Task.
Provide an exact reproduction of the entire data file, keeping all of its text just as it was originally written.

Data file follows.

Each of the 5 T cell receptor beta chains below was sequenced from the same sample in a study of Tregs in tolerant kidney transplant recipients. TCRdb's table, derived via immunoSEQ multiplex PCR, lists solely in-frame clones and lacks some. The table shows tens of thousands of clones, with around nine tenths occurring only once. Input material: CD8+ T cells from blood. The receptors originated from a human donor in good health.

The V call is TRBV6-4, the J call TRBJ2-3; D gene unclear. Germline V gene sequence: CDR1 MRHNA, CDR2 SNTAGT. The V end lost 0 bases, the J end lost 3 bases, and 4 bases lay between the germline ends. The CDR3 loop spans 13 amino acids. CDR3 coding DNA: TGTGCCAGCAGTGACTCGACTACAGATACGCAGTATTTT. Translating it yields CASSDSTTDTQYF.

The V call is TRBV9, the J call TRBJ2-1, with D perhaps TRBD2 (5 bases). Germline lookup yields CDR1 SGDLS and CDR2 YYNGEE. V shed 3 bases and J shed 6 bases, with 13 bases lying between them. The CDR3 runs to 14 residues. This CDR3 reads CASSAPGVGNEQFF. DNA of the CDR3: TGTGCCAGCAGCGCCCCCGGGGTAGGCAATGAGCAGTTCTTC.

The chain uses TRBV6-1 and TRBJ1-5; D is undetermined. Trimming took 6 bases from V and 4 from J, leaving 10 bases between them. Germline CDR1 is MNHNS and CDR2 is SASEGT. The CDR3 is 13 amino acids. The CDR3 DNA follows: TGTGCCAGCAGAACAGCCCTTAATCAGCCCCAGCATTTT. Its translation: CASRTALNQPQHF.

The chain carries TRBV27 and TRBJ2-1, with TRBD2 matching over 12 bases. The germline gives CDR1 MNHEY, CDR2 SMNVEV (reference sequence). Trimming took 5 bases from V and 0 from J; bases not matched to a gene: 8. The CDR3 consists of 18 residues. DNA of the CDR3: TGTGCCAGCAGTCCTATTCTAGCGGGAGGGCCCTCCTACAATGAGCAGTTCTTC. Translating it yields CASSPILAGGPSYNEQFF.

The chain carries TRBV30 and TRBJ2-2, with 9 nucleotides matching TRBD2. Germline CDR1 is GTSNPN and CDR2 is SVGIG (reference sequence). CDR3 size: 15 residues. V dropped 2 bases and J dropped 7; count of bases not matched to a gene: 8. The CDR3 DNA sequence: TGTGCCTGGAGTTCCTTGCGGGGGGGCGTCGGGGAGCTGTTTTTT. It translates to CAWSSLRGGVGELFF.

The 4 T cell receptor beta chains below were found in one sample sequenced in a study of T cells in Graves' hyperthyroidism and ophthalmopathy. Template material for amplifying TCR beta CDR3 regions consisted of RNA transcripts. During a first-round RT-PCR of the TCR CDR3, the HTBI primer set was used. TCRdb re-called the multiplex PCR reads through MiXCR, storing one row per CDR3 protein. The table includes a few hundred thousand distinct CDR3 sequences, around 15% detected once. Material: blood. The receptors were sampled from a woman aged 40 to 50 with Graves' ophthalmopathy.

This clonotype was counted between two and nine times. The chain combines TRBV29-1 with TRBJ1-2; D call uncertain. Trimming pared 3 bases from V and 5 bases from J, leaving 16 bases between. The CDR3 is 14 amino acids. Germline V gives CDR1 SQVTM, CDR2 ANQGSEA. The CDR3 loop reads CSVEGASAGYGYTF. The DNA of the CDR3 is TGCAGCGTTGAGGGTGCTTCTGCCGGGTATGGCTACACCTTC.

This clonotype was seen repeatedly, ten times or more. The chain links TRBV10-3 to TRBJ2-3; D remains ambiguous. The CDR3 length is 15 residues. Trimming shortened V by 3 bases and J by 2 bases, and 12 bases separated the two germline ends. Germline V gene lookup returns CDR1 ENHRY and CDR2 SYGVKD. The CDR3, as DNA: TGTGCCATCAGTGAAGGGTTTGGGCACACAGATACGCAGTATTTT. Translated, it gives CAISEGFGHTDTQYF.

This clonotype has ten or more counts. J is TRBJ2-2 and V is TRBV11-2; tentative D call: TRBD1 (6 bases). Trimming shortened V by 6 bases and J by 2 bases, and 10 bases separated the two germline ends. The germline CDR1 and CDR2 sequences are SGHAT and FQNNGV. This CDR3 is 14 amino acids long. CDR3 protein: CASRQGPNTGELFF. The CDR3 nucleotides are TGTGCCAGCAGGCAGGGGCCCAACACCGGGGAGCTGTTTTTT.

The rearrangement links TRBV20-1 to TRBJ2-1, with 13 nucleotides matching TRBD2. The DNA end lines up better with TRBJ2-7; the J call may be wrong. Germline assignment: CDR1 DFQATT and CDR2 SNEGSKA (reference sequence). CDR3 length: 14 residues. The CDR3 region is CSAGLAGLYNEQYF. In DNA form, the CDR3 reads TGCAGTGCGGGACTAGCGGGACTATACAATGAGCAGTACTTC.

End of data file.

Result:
Each of the 5 T cell receptor beta chains below was sequenced from the same sample in a study of Tregs in tolerant kidney transplant recipients. TCRdb's table, derived via immunoSEQ multiplex PCR, lists solely in-frame clones and lacks some. The table shows tens of thousands of clones, with around nine tenths occurring only once. Input material: CD8+ T cells from blood. The receptors originated from a human donor in good health.

The V call is TRBV6-4, the J call TRBJ2-3; D gene unclear. Germline V gene sequence: CDR1 MRHNA, CDR2 SNTAGT. The V end lost 0 bases, the J end lost 3 bases, and 4 bases lay between the germline ends. The CDR3 loop spans 13 amino acids. CDR3 coding DNA: TGTGCCAGCAGTGACTCGACTACAGATACGCAGTATTTT. Translating it yields CASSDSTTDTQYF.

The V call is TRBV9, the J call TRBJ2-1, with D perhaps TRBD2 (5 bases). Germline lookup yields CDR1 SGDLS and CDR2 YYNGEE. V shed 3 bases and J shed 6 bases, with 13 bases lying between them. The CDR3 runs to 14 residues. This CDR3 reads CASSAPGVGNEQFF. DNA of the CDR3: TGTGCCAGCAGCGCCCCCGGGGTAGGCAATGAGCAGTTCTTC.

The chain uses TRBV6-1 and TRBJ1-5; D is undetermined. Trimming took 6 bases from V and 4 from J, leaving 10 bases between them. Germline CDR1 is MNHNS and CDR2 is SASEGT. The CDR3 is 13 amino acids. The CDR3 DNA follows: TGTGCCAGCAGAACAGCCCTTAATCAGCCCCAGCATTTT. Its translation: CASRTALNQPQHF.

The chain carries TRBV27 and TRBJ2-1, with TRBD2 matching over 12 bases. The germline gives CDR1 MNHEY, CDR2 SMNVEV (reference sequence). Trimming took 5 bases from V and 0 from J; bases not matched to a gene: 8. The CDR3 consists of 18 residues. DNA of the CDR3: TGTGCCAGCAGTCCTATTCTAGCGGGAGGGCCCTCCTACAATGAGCAGTTCTTC. Translating it yields CASSPILAGGPSYNEQFF.

The chain carries TRBV30 and TRBJ2-2, with 9 nucleotides matching TRBD2. Germline CDR1 is GTSNPN and CDR2 is SVGIG (reference sequence). CDR3 size: 15 residues. V dropped 2 bases and J dropped 7; count of bases not matched to a gene: 8. The CDR3 DNA sequence: TGTGCCTGGAGTTCCTTGCGGGGGGGCGTCGGGGAGCTGTTTTTT. It translates to CAWSSLRGGVGELFF.

The 4 T cell receptor beta chains below were found in one sample sequenced in a study of T cells in Graves' hyperthyroidism and ophthalmopathy. Template material for amplifying TCR beta CDR3 regions consisted of RNA transcripts. During a first-round RT-PCR of the TCR CDR3, the HTBI primer set was used. TCRdb re-called the multiplex PCR reads through MiXCR, storing one row per CDR3 protein. The table includes a few hundred thousand distinct CDR3 sequences, around 15% detected once. Material: blood. The receptors were sampled from a woman aged 40 to 50 with Graves' ophthalmopathy.

This clonotype was counted between two and nine times. The chain combines TRBV29-1 with TRBJ1-2; D call uncertain. Trimming pared 3 bases from V and 5 bases from J, leaving 16 bases between. The CDR3 is 14 amino acids. Germline V gives CDR1 SQVTM, CDR2 ANQGSEA. The CDR3 loop reads CSVEGASAGYGYTF. The DNA of the CDR3 is TGCAGCGTTGAGGGTGCTTCTGCCGGGTATGGCTACACCTTC.

This clonotype was seen repeatedly, ten times or more. The chain links TRBV10-3 to TRBJ2-3; D remains ambiguous. The CDR3 length is 15 residues. Trimming shortened V by 3 bases and J by 2 bases, and 12 bases separated the two germline ends. Germline V gene lookup returns CDR1 ENHRY and CDR2 SYGVKD. The CDR3, as DNA: TGTGCCATCAGTGAAGGGTTTGGGCACACAGATACGCAGTATTTT. Translated, it gives CAISEGFGHTDTQYF.

This clonotype has ten or more counts. J is TRBJ2-2 and V is TRBV11-2; tentative D call: TRBD1 (6 bases). Trimming shortened V by 6 bases and J by 2 bases, and 10 bases separated the two germline ends. The germline CDR1 and CDR2 sequences are SGHAT and FQNNGV. This CDR3 is 14 amino acids long. CDR3 protein: CASRQGPNTGELFF. The CDR3 nucleotides are TGTGCCAGCAGGCAGGGGCCCAACACCGGGGAGCTGTTTTTT.

The rearrangement links TRBV20-1 to TRBJ2-1, with 13 nucleotides matching TRBD2. The DNA end lines up better with TRBJ2-7; the J call may be wrong. Germline assignment: CDR1 DFQATT and CDR2 SNEGSKA (reference sequence). CDR3 length: 14 residues. The CDR3 region is CSAGLAGLYNEQYF. In DNA form, the CDR3 reads TGCAGTGCGGGACTAGCGGGACTATACAATGAGCAGTACTTC.